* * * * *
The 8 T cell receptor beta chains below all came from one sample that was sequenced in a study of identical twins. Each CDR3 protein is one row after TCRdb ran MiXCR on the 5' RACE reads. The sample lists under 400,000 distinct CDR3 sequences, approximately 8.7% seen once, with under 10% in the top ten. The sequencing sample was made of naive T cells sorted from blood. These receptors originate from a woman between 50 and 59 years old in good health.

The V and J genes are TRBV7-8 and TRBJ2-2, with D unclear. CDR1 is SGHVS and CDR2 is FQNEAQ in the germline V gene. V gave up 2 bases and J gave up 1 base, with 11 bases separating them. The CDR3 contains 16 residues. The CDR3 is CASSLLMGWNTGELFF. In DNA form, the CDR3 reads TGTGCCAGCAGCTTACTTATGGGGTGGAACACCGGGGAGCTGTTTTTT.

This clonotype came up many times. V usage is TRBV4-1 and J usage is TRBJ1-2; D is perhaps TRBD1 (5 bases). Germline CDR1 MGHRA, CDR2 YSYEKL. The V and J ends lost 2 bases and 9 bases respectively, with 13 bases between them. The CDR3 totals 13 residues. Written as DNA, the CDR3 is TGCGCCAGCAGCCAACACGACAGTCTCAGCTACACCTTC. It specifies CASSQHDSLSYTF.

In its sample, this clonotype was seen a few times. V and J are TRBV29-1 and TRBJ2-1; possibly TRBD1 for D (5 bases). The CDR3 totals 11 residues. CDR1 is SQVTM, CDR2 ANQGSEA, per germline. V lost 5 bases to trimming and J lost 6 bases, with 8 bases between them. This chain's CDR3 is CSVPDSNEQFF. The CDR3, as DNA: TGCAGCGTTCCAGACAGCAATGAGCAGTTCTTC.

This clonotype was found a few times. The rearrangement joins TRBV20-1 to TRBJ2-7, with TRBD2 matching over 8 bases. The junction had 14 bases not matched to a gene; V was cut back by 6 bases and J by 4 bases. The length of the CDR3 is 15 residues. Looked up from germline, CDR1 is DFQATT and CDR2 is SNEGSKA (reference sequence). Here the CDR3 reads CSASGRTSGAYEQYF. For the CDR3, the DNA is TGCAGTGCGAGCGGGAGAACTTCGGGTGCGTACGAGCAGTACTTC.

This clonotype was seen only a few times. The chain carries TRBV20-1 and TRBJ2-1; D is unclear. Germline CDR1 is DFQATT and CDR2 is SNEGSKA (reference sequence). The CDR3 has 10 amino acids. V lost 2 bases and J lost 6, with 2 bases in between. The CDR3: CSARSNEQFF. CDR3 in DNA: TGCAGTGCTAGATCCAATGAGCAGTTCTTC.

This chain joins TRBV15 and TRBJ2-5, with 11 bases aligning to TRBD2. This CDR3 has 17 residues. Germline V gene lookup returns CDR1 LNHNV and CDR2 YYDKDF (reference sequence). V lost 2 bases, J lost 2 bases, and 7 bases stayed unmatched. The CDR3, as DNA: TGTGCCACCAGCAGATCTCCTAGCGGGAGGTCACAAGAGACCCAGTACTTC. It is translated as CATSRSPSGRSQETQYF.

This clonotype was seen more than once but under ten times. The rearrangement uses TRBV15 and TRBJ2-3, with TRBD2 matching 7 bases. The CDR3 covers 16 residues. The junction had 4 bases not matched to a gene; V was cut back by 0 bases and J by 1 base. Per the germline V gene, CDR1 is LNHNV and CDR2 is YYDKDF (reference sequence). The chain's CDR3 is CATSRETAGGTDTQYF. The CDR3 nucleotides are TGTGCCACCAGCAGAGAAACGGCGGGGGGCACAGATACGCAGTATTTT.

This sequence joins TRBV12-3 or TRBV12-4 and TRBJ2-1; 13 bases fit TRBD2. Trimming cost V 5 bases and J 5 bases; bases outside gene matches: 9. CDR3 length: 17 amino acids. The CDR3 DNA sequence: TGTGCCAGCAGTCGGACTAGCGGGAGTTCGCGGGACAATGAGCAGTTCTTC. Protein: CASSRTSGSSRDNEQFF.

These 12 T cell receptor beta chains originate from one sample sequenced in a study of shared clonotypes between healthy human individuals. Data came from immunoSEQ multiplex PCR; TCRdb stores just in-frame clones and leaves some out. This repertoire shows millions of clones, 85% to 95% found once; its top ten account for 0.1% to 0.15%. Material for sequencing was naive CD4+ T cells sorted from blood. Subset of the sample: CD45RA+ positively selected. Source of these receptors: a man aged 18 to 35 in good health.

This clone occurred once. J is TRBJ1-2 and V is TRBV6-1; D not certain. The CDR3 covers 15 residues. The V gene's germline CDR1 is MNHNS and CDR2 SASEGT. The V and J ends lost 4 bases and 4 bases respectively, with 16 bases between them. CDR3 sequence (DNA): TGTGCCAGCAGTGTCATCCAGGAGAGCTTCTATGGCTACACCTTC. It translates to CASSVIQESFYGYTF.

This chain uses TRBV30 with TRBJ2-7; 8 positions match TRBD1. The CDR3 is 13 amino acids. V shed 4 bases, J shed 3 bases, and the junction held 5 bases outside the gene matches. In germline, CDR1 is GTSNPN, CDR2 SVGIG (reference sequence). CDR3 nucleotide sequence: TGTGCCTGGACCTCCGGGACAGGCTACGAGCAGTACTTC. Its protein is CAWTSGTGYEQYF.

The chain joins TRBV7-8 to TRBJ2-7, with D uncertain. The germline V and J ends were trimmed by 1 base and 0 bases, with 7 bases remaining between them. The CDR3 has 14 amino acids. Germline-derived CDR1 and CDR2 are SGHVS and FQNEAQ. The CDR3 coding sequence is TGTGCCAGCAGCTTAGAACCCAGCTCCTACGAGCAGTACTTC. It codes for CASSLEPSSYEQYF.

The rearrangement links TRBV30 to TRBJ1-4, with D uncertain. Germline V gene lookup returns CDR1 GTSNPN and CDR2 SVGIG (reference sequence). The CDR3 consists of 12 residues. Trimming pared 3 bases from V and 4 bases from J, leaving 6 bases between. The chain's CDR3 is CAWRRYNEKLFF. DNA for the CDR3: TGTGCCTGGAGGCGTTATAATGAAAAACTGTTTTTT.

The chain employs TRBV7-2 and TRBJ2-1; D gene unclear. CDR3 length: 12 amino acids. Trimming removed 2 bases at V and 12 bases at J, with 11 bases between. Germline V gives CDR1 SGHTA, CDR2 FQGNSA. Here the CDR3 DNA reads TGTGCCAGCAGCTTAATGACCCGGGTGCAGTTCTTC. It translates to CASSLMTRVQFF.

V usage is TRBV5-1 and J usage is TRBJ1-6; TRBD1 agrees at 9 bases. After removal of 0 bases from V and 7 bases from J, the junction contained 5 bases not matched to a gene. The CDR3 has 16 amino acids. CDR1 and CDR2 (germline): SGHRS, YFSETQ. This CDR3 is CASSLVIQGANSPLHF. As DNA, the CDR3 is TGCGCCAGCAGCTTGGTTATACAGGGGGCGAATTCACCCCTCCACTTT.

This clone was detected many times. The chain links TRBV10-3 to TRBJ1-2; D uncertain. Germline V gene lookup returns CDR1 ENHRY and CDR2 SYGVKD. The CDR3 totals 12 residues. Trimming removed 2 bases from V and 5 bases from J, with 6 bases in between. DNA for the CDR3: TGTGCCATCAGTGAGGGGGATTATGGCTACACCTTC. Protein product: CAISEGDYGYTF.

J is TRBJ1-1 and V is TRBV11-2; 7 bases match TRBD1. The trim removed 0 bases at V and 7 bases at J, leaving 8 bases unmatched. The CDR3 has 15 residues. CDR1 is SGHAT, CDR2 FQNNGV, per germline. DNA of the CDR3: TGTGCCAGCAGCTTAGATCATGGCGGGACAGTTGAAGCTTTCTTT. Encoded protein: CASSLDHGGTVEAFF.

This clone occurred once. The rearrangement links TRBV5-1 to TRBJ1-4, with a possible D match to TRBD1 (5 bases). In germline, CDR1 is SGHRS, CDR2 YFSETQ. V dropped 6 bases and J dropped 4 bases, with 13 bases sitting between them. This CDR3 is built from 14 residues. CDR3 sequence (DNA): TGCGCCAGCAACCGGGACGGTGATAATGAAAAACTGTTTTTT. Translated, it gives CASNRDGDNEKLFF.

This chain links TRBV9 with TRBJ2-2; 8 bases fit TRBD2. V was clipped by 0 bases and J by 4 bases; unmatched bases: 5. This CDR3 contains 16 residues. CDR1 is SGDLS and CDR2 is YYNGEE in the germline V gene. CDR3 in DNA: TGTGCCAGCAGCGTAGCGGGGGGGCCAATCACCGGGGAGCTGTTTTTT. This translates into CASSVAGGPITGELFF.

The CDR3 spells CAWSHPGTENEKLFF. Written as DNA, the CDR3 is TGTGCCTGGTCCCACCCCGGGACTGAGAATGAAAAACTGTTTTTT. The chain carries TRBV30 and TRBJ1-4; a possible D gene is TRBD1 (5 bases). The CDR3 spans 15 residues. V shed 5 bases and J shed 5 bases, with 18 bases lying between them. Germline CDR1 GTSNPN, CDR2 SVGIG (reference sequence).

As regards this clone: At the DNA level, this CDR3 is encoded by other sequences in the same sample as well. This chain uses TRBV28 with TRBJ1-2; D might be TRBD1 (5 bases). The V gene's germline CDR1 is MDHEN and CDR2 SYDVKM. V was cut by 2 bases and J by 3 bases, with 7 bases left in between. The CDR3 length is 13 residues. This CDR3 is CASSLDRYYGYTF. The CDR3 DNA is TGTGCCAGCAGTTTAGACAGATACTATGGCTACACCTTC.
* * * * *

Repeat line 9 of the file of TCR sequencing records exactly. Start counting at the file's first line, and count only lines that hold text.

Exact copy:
This sequence joins TRBV12-3 or TRBV12-4 and TRBJ2-1; 13 bases fit TRBD2. Trimming cost V 5 bases and J 5 bases; bases outside gene matches: 9. CDR3 length: 17 amino acids. The CDR3 DNA sequence: TGTGCCAGCAGTCGGACTAGCGGGAGTTCGCGGGACAATGAGCAGTTCTTC. Protein: CASSRTSGSSRDNEQFF.